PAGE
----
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Punctuation

Here is a basic overview of eleven punctuation marks and their uses.


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Use a period

-at the end of a sentence or command.
•The building was sold.
•Please rise.

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Use a comma

-to set off dates and addresses.
•On May 20, 1994, her address was 21 Evans Way, Dallas, Texas.

-after the salutation in an informal letter and the closing in any letter.
•Dear Ann,
•Sincerely,
•Very truly yours,

-to set off interruptive words or phrases.
•While looking for her keys, she found her pen.
•The woman, although quite elderly, made an effective witness.

-to set off appositives.
•Ann Lyle, the noted doctor, wrote the article.

-before a conjunction that introduces an independent clause.
•He wanted to drive, but his car was out of gas.

-to set off items in a series.
•The boys were Tim, Mike, Al, and Steve.

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Use an apostrophe

-to indicate possession or ownership.
•the judge's chamber
•the boys' pens

For words such as men, women, and children that do not form their plurals by adding an "s," form the possessive just as you would for singular words.
•women's caucus
•men's shoes
•children's toys

-to show plurals of numbers and letters used as words.
•There are two Exhibit B's.

-to indicate omission of letters in contractions.
•can't
•it's
•don't

The only meaning of "it's" is "it is." To show possession, do not use an apostrophe; use "its."
•It's a wise court that explains the reasoning of its decisions.

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Use a semicolon

-to connect two independent but related clauses.
•That was his final offer; it was nonnegotiable.

-to connect two independent clauses joined by a conjunctive adverb.
•His appearance was imposing; however, that appearance belied his character.

-to separate items in a list.
•You must find the following: The defendant failed to exercise due care; that lack of due care caused the accident; and the plaintiff was damaged thereby.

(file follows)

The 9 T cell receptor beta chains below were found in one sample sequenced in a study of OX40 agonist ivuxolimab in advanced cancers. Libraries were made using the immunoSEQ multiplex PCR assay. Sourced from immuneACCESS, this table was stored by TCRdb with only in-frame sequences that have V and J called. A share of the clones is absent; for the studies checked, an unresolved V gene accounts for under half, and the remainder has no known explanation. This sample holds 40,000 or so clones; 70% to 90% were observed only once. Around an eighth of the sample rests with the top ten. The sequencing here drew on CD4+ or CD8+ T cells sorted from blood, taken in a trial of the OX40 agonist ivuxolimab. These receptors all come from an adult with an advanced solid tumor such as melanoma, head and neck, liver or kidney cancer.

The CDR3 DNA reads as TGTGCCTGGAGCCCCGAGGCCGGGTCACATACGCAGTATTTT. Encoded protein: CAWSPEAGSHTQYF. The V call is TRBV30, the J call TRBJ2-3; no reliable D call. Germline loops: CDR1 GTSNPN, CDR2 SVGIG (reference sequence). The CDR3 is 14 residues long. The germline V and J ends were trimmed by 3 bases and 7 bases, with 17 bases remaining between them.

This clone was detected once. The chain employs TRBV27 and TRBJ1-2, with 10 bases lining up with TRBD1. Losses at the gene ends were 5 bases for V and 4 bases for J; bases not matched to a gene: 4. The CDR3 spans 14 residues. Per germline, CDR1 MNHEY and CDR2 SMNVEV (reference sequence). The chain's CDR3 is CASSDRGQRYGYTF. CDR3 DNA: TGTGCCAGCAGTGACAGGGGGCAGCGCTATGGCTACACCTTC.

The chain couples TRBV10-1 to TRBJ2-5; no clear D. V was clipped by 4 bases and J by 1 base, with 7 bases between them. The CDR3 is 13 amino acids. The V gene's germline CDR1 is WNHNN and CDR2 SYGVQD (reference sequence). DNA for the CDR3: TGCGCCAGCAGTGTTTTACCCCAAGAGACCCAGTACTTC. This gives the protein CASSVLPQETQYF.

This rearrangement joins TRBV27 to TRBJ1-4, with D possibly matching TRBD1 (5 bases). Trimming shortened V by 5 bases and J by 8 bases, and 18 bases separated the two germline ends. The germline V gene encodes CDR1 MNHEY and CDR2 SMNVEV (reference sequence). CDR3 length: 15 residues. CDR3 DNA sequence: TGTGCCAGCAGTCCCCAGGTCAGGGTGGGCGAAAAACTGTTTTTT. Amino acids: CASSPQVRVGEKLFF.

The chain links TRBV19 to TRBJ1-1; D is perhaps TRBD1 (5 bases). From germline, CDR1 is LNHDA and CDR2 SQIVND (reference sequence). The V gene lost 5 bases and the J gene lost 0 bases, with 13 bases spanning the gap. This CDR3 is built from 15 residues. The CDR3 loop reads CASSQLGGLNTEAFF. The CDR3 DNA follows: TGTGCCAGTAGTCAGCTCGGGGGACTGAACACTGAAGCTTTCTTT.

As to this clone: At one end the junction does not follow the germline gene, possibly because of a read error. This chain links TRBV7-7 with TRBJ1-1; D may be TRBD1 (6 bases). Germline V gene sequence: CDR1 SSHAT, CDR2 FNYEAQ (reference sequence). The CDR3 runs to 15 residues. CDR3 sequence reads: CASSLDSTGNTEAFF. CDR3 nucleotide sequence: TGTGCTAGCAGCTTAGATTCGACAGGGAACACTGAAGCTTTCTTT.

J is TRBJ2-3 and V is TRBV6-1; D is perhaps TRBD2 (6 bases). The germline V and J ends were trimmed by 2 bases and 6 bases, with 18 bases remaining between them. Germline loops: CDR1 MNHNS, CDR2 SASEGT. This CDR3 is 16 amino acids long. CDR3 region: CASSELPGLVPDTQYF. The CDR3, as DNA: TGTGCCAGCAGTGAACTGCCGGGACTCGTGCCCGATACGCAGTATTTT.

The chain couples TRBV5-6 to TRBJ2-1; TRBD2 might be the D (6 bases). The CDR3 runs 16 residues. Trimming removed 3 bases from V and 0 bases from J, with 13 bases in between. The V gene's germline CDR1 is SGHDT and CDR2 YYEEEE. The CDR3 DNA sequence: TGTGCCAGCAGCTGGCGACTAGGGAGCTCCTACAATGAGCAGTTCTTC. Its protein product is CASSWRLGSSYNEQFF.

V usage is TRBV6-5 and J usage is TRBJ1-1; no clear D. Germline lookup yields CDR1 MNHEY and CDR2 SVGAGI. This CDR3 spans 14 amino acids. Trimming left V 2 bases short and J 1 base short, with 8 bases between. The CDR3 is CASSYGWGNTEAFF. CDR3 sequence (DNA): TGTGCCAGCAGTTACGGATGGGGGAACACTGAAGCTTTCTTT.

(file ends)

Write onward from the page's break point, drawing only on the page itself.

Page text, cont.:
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Use quotation marks

-to indicate a speaker's words.
•Mr. Lee said, "Call the meeting to order."

-to explain or emphasize a word.
•The author misspelled the word "occasion."

Use quotation marks only for quotes of 49 or fewer words. For quotes of 50 or more words, block indent the quote and single space; do not use quotation marks. Place commas and periods inside quotation marks.

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Use a colon

-after the salutation of a formal letter.
•Dear Mr. Campbell:

-to introduce a list.
•He lived in three cities: Boston, Dallas, and Miami.

-to indicate something that will follow.
•Her testimony had one objective: to discredit the plaintiff.

-to introduce a quotation (although a comma may be used).
•The judge stated: "This was a premeditated act."

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Use parentheses

-to set off interruptions or explanations, to introduce abbreviations, or to direct readers to other information.
•John (not his father) answered. Techno Strategies Company ("TSC") alleged fraud (Para. 9).

Note: In some instances commas may be used instead.

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Use a hyphen

-to divide words between syllables from one line to the next.

-in compound adjectives.
•a would-be actress

-after some prefixes.
•anti-establishment
•pre-Renaissance
•re-evaluate

-to form compounds.
•an ex-president

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Dashes, Slashes, and Exclamation Marks

Dashes are used to set off explanations and interruptions or to indicate an abrupt break.

Slashes are used between two words.
•and/or

Exclamation marks are used for emphasis.

These marks are all informal punctuation marks and are rarely used in formal, business, or legal writing.

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